Home News 2023’s strongest and weakest life science stocks

2023’s strongest and weakest life science stocks

BioStock lists the strongest and the weakest stocks in life science of 2023.

2023’s strongest and weakest life science stocks

9 January, 2024

Now that we have entered the new year, it is time to sum up 2023 on the stock market. BioStock has listed last year’s strongest and weakest life science stocks and taken a closer look at a couple of companies that stand out. 

2023 was a generally strong year for stock markets, with the S&P500 and Nasdaq Composite indices rising more than 20 percent and 40 percent, respectively. In Life Science, however, things have been heavier, with the Nasdaq Biotechnology Index barely managing to keep its head above water, gaining just about 2 per cent. If we look at the medtech sector, we see that the Nasdaq US Mid Cap Medical Equipment Index lost just over 10 per cent.

Last year’s winner in the biotech and medtech sectors can be found on the other side of the strait: Danish Cessatech has three development projects in its portfolio, where the main candidate CT001 is a pain-relieving nasal spray for children. Last year, the candidate was tested in the phase III study 0205, where it was compared with placebo and the two substances ketamine and sufentanil. The Cessatech share got a real boost in September, when it was reported, among other things, that the last participant in the study had been recruited.

After taking a short breather, the stock got off to a flying start again at the end of December, when the study results were published. The company was able to show that CT001 was superior to placebo and ketamine, and that its efficacy was on par with sufentanil. During the year, the share price gained approximately 350 per cent, and now the market is anxiously awaiting the next step in the company’s development.

Another biotech stock that has performed well is Ziccum. The company’s technology enables new formulations of vaccines and biologics, and this past autumn, a new agreement with an American manufacturing company was announced. Looking at the full year, the Ziccum share increased approximately 245 per cent.

Pressured by a weak capital market

As is well known, risk is high for these types of drug development companies. In the development phase, there is a race against the clock and not everyone achieves the expected success. The harsh capital market environment for such companies has not made the situation any easier. Among last year’s losers, we find QuiaPEG, which lost 99.5 per cent.

The company has developed a technology that aims to extend the release of drugs, thus creating improved versions of already approved drugs. The strategy has been to secure a licensing deal at a relatively early stage, and to then take the projects through clinical studies together with a major partner. However, no such agreement has yet been reached, with steady pressure on the share price as a result. In November, it was announced that the company intends to carry out a reverse takeover of the health food company Rosemonkey.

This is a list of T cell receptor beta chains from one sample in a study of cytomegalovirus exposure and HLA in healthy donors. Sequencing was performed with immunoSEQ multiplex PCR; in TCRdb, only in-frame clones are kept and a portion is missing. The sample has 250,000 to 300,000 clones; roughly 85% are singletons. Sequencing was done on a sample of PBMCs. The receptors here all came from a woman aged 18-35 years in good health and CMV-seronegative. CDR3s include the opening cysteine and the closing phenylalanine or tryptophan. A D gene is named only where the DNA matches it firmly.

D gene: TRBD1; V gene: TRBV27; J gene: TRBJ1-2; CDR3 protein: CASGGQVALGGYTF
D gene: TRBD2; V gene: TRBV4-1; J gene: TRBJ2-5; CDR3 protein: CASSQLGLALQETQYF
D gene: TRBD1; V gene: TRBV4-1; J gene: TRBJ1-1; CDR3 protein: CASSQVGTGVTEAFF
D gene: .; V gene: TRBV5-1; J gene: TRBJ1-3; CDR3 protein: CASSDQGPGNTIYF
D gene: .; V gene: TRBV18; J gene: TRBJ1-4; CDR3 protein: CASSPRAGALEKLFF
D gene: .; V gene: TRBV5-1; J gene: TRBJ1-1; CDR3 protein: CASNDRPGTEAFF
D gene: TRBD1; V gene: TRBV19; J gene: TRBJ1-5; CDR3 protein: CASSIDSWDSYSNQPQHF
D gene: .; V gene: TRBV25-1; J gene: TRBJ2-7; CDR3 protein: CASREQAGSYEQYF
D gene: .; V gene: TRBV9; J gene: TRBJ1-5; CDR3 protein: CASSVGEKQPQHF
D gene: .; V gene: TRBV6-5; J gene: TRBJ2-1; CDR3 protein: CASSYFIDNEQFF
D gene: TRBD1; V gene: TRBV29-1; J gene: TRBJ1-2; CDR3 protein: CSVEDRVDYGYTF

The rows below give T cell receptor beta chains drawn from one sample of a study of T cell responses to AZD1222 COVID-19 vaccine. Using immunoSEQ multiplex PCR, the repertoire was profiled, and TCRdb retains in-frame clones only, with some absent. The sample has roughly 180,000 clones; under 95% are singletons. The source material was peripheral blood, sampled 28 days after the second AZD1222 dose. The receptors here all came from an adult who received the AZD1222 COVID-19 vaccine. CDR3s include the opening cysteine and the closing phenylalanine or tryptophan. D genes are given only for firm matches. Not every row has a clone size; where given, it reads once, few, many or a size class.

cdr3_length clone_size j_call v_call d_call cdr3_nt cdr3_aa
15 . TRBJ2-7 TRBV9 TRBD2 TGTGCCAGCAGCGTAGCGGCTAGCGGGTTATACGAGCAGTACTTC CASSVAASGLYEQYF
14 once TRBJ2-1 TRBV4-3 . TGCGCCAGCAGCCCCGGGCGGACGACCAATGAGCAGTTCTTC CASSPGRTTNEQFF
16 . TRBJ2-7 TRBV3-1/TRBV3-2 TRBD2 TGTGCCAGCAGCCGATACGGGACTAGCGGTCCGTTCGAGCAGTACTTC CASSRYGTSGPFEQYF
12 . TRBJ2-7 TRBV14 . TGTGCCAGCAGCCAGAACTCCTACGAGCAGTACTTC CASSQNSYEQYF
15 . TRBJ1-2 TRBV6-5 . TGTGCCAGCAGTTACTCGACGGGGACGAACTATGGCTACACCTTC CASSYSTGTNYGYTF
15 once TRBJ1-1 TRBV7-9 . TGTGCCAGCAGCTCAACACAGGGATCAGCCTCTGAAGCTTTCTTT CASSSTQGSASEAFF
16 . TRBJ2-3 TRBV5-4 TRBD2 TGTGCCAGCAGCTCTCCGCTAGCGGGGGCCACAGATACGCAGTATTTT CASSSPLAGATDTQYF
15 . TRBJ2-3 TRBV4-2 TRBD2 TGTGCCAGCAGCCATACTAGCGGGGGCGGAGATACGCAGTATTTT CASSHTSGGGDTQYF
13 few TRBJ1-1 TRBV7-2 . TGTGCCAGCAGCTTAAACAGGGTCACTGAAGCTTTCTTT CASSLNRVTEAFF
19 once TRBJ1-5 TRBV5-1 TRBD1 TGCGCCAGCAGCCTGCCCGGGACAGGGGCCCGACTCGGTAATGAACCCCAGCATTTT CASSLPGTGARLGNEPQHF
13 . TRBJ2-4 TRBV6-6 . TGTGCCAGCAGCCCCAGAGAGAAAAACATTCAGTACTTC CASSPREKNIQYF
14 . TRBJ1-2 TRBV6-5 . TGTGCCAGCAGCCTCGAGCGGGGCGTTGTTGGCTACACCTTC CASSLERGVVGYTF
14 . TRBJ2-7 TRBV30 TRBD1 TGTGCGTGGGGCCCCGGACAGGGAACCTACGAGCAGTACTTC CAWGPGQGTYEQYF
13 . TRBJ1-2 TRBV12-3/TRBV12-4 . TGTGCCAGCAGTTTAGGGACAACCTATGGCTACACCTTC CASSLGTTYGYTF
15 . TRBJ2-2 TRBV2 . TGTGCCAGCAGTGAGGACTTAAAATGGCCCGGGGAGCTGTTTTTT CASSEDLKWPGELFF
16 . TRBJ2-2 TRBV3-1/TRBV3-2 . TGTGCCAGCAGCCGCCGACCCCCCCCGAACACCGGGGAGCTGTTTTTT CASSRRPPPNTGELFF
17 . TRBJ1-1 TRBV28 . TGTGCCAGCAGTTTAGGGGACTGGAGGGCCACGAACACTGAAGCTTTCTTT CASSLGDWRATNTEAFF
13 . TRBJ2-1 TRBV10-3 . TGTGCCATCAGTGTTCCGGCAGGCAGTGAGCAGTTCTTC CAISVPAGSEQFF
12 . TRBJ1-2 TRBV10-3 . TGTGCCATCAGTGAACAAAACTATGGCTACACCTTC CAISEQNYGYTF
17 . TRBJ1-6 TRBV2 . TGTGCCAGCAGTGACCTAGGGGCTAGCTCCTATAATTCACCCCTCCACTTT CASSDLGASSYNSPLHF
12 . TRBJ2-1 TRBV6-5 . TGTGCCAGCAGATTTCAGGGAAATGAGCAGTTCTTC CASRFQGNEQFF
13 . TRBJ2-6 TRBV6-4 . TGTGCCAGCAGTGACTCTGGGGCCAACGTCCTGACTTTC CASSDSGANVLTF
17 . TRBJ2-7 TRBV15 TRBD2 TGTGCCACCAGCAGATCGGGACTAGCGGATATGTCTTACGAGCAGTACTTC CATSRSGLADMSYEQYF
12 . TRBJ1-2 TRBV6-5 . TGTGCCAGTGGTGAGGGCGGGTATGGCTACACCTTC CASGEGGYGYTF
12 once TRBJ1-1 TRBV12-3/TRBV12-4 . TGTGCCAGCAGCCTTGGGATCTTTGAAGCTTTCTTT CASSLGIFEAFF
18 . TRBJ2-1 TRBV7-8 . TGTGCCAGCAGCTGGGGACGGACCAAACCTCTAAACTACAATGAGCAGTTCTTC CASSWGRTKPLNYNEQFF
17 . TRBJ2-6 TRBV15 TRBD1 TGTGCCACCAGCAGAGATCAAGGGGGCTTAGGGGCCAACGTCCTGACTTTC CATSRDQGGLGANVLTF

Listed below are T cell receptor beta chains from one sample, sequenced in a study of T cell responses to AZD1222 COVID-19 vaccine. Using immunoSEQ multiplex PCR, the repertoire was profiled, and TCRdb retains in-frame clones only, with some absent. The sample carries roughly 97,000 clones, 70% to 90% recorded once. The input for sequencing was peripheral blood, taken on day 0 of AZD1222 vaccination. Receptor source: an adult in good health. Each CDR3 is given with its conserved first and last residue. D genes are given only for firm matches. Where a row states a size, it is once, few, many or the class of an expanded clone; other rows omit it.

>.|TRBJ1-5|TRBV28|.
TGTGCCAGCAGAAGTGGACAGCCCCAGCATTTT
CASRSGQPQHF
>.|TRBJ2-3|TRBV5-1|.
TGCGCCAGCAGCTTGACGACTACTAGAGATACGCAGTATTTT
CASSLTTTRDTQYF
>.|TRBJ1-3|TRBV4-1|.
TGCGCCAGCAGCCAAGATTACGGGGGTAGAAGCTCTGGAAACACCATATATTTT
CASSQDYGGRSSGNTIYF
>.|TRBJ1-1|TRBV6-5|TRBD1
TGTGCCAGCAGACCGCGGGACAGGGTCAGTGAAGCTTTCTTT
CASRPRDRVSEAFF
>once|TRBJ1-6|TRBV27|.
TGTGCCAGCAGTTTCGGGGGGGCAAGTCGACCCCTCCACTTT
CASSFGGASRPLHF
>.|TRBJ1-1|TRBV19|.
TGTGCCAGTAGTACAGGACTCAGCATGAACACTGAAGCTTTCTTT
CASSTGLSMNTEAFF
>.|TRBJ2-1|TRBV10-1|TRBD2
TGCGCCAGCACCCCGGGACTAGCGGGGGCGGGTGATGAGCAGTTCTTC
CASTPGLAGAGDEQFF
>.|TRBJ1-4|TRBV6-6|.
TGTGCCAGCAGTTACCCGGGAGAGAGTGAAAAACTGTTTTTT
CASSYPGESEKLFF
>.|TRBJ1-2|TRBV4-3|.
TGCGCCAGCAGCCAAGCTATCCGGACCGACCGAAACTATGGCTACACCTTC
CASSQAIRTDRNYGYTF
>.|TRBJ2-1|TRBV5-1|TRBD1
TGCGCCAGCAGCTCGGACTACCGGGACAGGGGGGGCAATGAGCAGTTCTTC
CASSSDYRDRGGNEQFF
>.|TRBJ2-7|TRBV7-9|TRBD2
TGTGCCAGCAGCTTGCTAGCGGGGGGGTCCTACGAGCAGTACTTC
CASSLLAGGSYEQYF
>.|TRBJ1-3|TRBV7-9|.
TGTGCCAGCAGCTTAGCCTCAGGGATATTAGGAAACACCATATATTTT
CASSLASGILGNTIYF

Save what can be saved

QuiaPEG is not alone in having been forced into this type of solution to save the assets in the company. We have seen similar deals in, for example, Promore Pharma, which is carrying out a reverse takeover of PMD Device Solutions. Here, too, we had a blood-red 2023 and a stock that fell almost 90 per cent.

Another example is Emplicure. After the failure of the drug candidate Empli03, the company was acquired by a consortium to continue to operate in an unlisted environment.

However, not all companies have managed to reach this type of solution. Bioservo, for example, has been forced to close down operations and propose voluntary liquidation. This means, among other things, that the company will delist its shares from Nasdaq First North Growth Market.

Some bright spots among capital raises

As mentioned above, one of the factors that has weighed on development companies is the current situation in the capital market. It has become increasingly difficult to attract capital to support development. The subscription rate for new issues has been low, and guarantors have often received a large piece of the pie. However, by the end of 2023, we have seen some early signs that the situation may be about to turn:

At the beginning of December, AcouSort announced that they had achieved full subscription in their rights issue of just under 25 MSEK and that no guarantees were utilised. Just a few weeks later, medtech company Sensodetect announced that it had achieved a subscription rate of almost 95 per cent in its rights issue. At the same time, Annexin announced that their rights issue had been oversubscribed, and that they had reached a subscription rate of 127 per cent.

Strong finances are a prerequisite for success

It is, of course, difficult to predict how the willingness to invest will evolve going forward. What we can say is that during the winter, the capital market has shown some signs of life. The hope is that this will make life easier for the capital-hungry companies in life science, as continuous financing is absolutely crucial to achieve success in the development.

One company that has been in the news in recent months and is on this year’s list of winners is the Phase Holographic Imaging. The medtech company recently carried out a share issue of 9.9 MSEK directed at Altium, which through the transaction became the company’s largest shareholder. Phase Holographics’ share has had a strong 2023 and gained just over 190 per cent in total.

Winners of 2023

Stock Performance
Cessatech 270 per cent
Ziccum 245 per cent
Phase Holographic Imaging 197 per cent
Sprint Bioscience 190 per cent
Promimic 180 per cent

Losers of 2023

 Stock Performance
Amniotics -99 per cent
QuiaPEG -99 per cent
QLife -99 per cent
Bioservo -99 per cent
Pharmacolog -98 per cent


Prenumerera på BioStocks nyhetsbrev